By Antonio R. Harvey | OBSERVER Staff Writer
The brothers Elmer and Milford Fonza plan to ask the state’s reparations task force how their family can file a claim of eligibility when the group conducts its next two-day meeting in Sacramento, March 3-4.
The nine-member California Task Force to Study and Develop Reparations Proposals for African Americans had discussed recommending to the legislature a centralized agency that would manage all matters related to descendants of enslaved and free Black people.
“We will be in Sacramento for that meeting. I can say that for sure,” Elmer Fonza said. “It’s just to give them a clearer understanding of what we, my family, know and what we don’t know. And the likelihood of reparations, we want to know how to file a claim [for reparations] if and when this takes place.”
The brothers once again will share the in-depth history from their perspective about land in Gold Country once owned by their formerly enslaved third great-grandfather. The Fonzas believe the Black man lost his property through fraud and deception.
Nelson Bell arrived in Northern California from New Orleans, Louisiana, as an enslaved man under the ownership of Robert Bell, to mine for gold around 1850. The land is 48 miles east of downtown Sacramento in the small town of Coloma. Gold was discovered at Sutter’s Mill in Coloma about a year before the gold rush began.
Bell, born in Mecklenburg County, Virginia, around 1790, died in Coloma on Jan. 13, 1869. A court-appointed appraiser listed an inventory of Bell’s personal and real estate property in the form of “a dwelling house and land adjoining the town of Coloma,” according to findagrave.com.
The website, which gives details about cemeteries and memorials for the deceased, states that a “probate file on the Estate of Nelson Bell” revealed that he left “no heirs within the state.”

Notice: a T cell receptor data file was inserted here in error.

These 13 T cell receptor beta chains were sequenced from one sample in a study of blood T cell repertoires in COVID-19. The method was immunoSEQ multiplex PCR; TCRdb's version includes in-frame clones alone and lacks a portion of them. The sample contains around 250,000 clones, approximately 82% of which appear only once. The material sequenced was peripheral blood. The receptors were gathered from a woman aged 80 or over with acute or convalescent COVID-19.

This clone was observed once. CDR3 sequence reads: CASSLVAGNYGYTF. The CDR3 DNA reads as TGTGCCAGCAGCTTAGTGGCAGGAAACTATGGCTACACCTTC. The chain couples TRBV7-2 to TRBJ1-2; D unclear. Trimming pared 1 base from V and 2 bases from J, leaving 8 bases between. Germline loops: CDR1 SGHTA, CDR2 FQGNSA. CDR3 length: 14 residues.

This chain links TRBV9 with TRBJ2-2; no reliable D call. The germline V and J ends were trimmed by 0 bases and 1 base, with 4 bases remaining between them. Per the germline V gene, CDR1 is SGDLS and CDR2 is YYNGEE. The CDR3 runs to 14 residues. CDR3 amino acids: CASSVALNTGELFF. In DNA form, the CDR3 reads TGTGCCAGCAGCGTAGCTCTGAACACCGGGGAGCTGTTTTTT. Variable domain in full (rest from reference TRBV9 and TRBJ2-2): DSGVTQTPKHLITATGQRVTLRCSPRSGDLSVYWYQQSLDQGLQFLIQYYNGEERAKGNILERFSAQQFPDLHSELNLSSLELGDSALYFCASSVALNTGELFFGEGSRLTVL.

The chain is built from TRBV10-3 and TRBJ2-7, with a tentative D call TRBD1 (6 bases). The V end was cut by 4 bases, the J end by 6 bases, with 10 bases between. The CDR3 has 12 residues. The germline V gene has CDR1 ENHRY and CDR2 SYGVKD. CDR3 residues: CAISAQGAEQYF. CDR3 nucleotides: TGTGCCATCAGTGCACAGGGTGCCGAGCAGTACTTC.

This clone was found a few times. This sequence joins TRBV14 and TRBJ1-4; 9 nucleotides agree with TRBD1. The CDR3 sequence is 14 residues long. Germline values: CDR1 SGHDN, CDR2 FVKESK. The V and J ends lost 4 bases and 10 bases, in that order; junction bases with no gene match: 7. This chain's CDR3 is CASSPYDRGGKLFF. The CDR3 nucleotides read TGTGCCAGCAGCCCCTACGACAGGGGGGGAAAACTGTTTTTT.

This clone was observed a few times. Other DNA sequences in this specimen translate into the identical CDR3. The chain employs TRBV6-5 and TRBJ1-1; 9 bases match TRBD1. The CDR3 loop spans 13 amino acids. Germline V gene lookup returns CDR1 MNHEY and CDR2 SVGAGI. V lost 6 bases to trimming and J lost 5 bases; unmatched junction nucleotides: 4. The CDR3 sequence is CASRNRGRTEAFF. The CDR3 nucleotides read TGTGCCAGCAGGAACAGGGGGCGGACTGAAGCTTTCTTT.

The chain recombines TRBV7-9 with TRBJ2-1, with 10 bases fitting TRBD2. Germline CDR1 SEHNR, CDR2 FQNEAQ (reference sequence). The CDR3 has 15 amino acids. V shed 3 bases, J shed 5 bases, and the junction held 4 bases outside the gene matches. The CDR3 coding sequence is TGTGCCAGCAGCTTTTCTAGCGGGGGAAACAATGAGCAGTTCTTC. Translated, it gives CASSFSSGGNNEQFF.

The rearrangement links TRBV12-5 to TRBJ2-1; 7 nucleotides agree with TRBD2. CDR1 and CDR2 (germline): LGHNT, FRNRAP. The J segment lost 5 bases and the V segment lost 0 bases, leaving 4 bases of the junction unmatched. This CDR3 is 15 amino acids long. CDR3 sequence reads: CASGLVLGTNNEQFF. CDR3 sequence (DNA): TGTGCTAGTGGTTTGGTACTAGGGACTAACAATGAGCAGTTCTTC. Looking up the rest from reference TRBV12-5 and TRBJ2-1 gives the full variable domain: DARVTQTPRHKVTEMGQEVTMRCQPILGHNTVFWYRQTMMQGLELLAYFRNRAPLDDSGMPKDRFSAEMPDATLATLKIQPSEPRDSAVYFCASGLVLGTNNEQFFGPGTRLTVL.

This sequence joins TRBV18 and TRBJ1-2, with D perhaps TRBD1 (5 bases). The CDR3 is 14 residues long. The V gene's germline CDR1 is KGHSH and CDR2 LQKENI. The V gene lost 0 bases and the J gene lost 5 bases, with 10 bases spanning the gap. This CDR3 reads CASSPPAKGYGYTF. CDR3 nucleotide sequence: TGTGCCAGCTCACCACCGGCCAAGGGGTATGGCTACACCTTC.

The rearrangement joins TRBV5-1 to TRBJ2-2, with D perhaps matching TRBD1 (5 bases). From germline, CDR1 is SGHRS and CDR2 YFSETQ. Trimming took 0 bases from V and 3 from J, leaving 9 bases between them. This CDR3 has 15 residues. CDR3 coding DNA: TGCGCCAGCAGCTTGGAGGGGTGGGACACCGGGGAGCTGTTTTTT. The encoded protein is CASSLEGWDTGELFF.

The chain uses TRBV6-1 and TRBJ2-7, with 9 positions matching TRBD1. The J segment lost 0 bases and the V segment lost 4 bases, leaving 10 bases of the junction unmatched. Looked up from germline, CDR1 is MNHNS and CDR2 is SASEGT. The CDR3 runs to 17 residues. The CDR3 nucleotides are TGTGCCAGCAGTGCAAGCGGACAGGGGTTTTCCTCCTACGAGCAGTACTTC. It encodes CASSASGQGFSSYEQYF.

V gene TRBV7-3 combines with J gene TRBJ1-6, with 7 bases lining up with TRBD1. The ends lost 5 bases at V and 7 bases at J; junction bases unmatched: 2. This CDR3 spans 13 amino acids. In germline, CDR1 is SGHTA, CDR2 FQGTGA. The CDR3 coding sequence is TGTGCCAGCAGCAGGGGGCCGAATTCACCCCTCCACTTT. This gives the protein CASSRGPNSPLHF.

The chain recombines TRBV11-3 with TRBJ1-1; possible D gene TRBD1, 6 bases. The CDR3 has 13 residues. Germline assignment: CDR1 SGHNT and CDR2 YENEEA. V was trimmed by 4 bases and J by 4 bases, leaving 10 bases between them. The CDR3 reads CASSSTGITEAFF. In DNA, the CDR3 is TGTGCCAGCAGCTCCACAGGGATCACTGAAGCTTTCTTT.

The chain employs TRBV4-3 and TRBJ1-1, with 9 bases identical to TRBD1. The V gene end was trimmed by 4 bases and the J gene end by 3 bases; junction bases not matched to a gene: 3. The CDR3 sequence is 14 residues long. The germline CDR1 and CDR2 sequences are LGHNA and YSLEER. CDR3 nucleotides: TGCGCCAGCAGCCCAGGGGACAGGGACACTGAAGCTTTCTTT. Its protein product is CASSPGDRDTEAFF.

The Fonzas learned that Bell was freed and purchased land in El Dorado County as early as 1852. The property, today known as Marshall Gold Discovery State Historic Park, is managed by the California Department of Parks and Recreation.
“Yes, we have a lot of questions about how this was done. A lot of questions,” Elmer Fonza said in August.
Nelson Bell is buried in El Dorado County’s Pioneer Cemetery. Last summer, the Fonzas and other descendants visited the burial site on a “fact-finding mission,” Elmer said, to learn about the family’s past and beginnings in California.
The family have appeared at other reparations events around the state conducted by the task force and the California Department of Justice’s Civil Rights Enforcement Section. The brothers and one of their nephews attended the task force’s two-day meeting in September in Los Angeles, but spoke for only two-minutes during public comments.
“We’ve done the most we could to be a part of the [reparations task force’s] activities,” said Elmer Fonza, 71. His 78-year-old brother Medford lives in the Los Angeles area.
Jonathan Burgess and his twin brother Matthew Burgess said they too will attend the task force meeting to make remarks during public comments only. Jonathan Burgess testified in front of the task force in October 2021.